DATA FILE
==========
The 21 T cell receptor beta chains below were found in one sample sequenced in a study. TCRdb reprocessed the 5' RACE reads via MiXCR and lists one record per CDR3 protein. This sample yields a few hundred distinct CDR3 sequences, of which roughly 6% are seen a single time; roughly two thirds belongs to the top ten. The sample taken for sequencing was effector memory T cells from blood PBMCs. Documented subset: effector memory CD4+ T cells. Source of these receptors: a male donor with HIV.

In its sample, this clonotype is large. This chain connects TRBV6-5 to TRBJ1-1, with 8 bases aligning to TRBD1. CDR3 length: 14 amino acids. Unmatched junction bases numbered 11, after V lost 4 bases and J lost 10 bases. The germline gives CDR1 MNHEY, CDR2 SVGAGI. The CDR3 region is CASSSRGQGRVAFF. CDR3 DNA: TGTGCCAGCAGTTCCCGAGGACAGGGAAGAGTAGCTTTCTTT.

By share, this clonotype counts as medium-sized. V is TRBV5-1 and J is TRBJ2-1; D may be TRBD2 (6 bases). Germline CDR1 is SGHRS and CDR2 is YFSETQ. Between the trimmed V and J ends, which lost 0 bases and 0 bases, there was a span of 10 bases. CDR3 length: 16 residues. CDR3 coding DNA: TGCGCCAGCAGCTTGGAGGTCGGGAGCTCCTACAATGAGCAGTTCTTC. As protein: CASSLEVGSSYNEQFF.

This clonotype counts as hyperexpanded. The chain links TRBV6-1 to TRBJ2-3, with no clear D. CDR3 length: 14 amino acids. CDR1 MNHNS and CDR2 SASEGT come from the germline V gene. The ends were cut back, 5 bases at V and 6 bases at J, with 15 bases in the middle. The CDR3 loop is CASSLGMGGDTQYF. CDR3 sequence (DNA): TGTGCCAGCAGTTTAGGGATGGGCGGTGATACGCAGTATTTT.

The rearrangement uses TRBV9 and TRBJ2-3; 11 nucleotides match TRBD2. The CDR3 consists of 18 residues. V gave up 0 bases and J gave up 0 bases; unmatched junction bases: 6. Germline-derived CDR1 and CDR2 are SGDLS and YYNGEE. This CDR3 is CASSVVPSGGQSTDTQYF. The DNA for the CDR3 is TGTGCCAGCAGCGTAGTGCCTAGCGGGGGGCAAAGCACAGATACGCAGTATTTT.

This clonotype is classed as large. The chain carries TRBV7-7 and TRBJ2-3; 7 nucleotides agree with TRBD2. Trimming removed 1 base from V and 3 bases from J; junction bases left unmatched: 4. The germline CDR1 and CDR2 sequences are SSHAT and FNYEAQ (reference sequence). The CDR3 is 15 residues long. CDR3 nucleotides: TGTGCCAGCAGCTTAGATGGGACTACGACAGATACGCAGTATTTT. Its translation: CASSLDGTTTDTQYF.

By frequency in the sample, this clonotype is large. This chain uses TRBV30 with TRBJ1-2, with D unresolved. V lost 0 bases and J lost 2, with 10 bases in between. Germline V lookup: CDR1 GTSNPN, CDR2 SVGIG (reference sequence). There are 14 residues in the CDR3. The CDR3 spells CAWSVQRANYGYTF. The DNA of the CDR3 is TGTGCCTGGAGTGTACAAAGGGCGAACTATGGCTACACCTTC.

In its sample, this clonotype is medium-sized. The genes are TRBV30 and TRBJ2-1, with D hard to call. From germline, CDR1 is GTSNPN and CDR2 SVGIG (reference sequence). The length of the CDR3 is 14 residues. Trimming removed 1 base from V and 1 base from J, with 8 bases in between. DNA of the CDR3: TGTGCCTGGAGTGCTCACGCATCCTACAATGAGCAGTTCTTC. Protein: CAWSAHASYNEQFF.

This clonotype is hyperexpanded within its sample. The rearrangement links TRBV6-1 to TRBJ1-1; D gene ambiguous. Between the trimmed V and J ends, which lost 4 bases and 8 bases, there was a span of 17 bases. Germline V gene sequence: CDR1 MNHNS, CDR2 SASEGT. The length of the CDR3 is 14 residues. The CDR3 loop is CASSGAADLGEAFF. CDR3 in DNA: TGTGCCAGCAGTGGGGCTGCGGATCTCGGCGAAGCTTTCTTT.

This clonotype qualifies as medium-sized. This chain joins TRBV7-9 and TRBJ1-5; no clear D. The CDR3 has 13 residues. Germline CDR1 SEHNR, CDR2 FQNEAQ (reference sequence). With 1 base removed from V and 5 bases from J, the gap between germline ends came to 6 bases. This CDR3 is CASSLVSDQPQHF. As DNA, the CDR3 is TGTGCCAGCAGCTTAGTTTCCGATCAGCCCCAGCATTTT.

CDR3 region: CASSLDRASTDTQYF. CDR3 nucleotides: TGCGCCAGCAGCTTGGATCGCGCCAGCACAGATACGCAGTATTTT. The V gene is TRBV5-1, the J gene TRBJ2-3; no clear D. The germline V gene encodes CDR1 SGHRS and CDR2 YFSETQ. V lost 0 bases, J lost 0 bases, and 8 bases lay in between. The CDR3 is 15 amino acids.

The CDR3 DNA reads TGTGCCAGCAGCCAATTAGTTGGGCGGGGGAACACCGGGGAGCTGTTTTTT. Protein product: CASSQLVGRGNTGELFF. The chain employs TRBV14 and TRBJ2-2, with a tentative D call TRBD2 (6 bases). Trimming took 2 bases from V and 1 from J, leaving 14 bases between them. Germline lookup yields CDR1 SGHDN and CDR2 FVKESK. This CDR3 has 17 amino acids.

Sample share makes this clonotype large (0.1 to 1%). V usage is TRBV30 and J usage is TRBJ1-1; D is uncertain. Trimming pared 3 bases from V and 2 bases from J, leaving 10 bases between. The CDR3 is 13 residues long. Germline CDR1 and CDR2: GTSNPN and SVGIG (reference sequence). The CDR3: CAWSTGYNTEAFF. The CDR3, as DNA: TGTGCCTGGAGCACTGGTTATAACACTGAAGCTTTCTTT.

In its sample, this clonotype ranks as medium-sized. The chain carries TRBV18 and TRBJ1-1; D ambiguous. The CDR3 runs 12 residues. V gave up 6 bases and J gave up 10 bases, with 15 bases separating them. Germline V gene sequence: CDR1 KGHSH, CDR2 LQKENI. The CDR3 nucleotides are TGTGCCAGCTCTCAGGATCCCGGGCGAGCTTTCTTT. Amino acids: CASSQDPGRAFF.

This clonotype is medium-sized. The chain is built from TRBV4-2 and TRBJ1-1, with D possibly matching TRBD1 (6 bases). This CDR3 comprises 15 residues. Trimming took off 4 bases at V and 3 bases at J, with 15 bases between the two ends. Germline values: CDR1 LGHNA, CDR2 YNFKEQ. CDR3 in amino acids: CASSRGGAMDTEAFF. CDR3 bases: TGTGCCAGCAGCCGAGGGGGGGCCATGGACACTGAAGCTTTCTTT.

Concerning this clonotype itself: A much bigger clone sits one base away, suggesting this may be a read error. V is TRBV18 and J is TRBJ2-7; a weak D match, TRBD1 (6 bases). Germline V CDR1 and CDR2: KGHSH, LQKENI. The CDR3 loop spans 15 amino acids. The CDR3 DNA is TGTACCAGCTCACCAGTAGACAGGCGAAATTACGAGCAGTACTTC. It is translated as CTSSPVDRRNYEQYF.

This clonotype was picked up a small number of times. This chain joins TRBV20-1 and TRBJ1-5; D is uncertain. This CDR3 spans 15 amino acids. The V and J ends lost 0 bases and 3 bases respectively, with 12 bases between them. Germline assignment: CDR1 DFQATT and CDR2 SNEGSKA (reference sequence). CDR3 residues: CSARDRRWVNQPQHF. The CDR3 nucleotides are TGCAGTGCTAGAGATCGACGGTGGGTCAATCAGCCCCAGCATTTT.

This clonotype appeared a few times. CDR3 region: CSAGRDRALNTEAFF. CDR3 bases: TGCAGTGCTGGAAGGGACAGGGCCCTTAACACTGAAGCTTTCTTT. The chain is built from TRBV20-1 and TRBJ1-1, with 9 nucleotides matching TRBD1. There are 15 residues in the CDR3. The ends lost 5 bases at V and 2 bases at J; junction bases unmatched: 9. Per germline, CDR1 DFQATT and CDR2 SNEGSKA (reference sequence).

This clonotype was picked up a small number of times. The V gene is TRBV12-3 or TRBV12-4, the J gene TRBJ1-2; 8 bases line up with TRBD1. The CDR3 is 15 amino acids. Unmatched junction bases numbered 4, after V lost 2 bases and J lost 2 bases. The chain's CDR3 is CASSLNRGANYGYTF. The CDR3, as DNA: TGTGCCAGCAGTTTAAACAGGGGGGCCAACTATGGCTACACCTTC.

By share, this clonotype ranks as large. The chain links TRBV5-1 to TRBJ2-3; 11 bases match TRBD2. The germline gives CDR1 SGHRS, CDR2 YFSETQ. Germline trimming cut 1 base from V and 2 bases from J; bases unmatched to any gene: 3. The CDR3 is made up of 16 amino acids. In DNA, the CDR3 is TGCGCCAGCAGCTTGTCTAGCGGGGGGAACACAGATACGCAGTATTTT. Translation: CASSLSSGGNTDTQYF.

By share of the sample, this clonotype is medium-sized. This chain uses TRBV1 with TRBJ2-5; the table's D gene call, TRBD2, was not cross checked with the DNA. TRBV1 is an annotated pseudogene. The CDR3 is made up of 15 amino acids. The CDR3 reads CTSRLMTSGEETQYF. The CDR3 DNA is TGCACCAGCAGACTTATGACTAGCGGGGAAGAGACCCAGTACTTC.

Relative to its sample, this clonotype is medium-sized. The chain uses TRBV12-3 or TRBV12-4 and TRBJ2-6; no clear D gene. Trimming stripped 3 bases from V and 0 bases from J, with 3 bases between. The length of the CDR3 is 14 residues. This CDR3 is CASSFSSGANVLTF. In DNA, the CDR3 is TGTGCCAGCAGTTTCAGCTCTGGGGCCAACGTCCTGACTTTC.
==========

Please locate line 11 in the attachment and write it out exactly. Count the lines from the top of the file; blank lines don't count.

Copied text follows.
CDR3 region: CASSLDRASTDTQYF. CDR3 nucleotides: TGCGCCAGCAGCTTGGATCGCGCCAGCACAGATACGCAGTATTTT. The V gene is TRBV5-1, the J gene TRBJ2-3; no clear D. The germline V gene encodes CDR1 SGHRS and CDR2 YFSETQ. V lost 0 bases, J lost 0 bases, and 8 bases lay in between. The CDR3 is 15 amino acids.